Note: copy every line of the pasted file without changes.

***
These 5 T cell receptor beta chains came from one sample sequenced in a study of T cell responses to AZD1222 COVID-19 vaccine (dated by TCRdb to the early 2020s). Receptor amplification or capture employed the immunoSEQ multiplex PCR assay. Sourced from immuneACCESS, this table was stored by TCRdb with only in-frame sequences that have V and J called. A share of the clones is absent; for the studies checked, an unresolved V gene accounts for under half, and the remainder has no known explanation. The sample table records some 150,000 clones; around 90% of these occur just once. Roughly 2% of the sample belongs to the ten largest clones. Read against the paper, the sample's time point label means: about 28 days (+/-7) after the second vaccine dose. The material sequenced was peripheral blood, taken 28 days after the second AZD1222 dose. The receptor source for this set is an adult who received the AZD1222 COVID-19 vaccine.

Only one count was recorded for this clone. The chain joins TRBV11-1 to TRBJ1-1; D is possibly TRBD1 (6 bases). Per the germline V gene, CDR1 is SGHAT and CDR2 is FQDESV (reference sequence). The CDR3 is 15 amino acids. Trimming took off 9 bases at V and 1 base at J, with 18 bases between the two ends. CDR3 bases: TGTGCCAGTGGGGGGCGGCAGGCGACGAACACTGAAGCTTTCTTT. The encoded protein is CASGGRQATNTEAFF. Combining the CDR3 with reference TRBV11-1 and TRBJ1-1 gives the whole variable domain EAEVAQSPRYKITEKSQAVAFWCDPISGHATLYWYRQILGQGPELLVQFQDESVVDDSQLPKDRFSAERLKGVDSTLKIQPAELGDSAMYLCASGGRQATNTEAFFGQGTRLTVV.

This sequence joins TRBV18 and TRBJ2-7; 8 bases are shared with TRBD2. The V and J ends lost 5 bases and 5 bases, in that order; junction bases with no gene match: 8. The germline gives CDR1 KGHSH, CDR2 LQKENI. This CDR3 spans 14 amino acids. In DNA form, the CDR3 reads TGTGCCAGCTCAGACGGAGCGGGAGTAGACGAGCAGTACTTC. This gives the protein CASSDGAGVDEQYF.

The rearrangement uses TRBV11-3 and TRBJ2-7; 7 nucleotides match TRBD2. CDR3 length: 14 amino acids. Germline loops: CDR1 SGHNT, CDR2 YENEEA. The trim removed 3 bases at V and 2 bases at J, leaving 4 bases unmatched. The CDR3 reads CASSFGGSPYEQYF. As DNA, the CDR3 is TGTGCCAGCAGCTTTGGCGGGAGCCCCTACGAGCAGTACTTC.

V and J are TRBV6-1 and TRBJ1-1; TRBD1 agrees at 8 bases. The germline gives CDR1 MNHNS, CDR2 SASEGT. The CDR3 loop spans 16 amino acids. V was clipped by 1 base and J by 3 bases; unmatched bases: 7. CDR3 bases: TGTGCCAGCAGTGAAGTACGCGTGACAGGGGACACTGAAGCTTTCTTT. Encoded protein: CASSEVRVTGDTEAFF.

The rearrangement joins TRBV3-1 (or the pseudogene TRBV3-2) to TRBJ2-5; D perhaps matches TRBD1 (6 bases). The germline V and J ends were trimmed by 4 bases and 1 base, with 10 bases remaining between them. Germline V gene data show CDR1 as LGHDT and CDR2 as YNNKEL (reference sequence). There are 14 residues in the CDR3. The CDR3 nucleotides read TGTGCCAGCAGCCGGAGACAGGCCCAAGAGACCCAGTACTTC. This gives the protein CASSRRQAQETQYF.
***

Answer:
These 5 T cell receptor beta chains came from one sample sequenced in a study of T cell responses to AZD1222 COVID-19 vaccine (dated by TCRdb to the early 2020s). Receptor amplification or capture employed the immunoSEQ multiplex PCR assay. Sourced from immuneACCESS, this table was stored by TCRdb with only in-frame sequences that have V and J called. A share of the clones is absent; for the studies checked, an unresolved V gene accounts for under half, and the remainder has no known explanation. The sample table records some 150,000 clones; around 90% of these occur just once. Roughly 2% of the sample belongs to the ten largest clones. Read against the paper, the sample's time point label means: about 28 days (+/-7) after the second vaccine dose. The material sequenced was peripheral blood, taken 28 days after the second AZD1222 dose. The receptor source for this set is an adult who received the AZD1222 COVID-19 vaccine.

Only one count was recorded for this clone. The chain joins TRBV11-1 to TRBJ1-1; D is possibly TRBD1 (6 bases). Per the germline V gene, CDR1 is SGHAT and CDR2 is FQDESV (reference sequence). The CDR3 is 15 amino acids. Trimming took off 9 bases at V and 1 base at J, with 18 bases between the two ends. CDR3 bases: TGTGCCAGTGGGGGGCGGCAGGCGACGAACACTGAAGCTTTCTTT. The encoded protein is CASGGRQATNTEAFF. Combining the CDR3 with reference TRBV11-1 and TRBJ1-1 gives the whole variable domain EAEVAQSPRYKITEKSQAVAFWCDPISGHATLYWYRQILGQGPELLVQFQDESVVDDSQLPKDRFSAERLKGVDSTLKIQPAELGDSAMYLCASGGRQATNTEAFFGQGTRLTVV.

This sequence joins TRBV18 and TRBJ2-7; 8 bases are shared with TRBD2. The V and J ends lost 5 bases and 5 bases, in that order; junction bases with no gene match: 8. The germline gives CDR1 KGHSH, CDR2 LQKENI. This CDR3 spans 14 amino acids. In DNA form, the CDR3 reads TGTGCCAGCTCAGACGGAGCGGGAGTAGACGAGCAGTACTTC. This gives the protein CASSDGAGVDEQYF.

The rearrangement uses TRBV11-3 and TRBJ2-7; 7 nucleotides match TRBD2. CDR3 length: 14 amino acids. Germline loops: CDR1 SGHNT, CDR2 YENEEA. The trim removed 3 bases at V and 2 bases at J, leaving 4 bases unmatched. The CDR3 reads CASSFGGSPYEQYF. As DNA, the CDR3 is TGTGCCAGCAGCTTTGGCGGGAGCCCCTACGAGCAGTACTTC.

V and J are TRBV6-1 and TRBJ1-1; TRBD1 agrees at 8 bases. The germline gives CDR1 MNHNS, CDR2 SASEGT. The CDR3 loop spans 16 amino acids. V was clipped by 1 base and J by 3 bases; unmatched bases: 7. CDR3 bases: TGTGCCAGCAGTGAAGTACGCGTGACAGGGGACACTGAAGCTTTCTTT. Encoded protein: CASSEVRVTGDTEAFF.

The rearrangement joins TRBV3-1 (or the pseudogene TRBV3-2) to TRBJ2-5; D perhaps matches TRBD1 (6 bases). The germline V and J ends were trimmed by 4 bases and 1 base, with 10 bases remaining between them. Germline V gene data show CDR1 as LGHDT and CDR2 as YNNKEL (reference sequence). There are 14 residues in the CDR3. The CDR3 nucleotides read TGTGCCAGCAGCCGGAGACAGGCCCAAGAGACCCAGTACTTC. This gives the protein CASSRRQAQETQYF.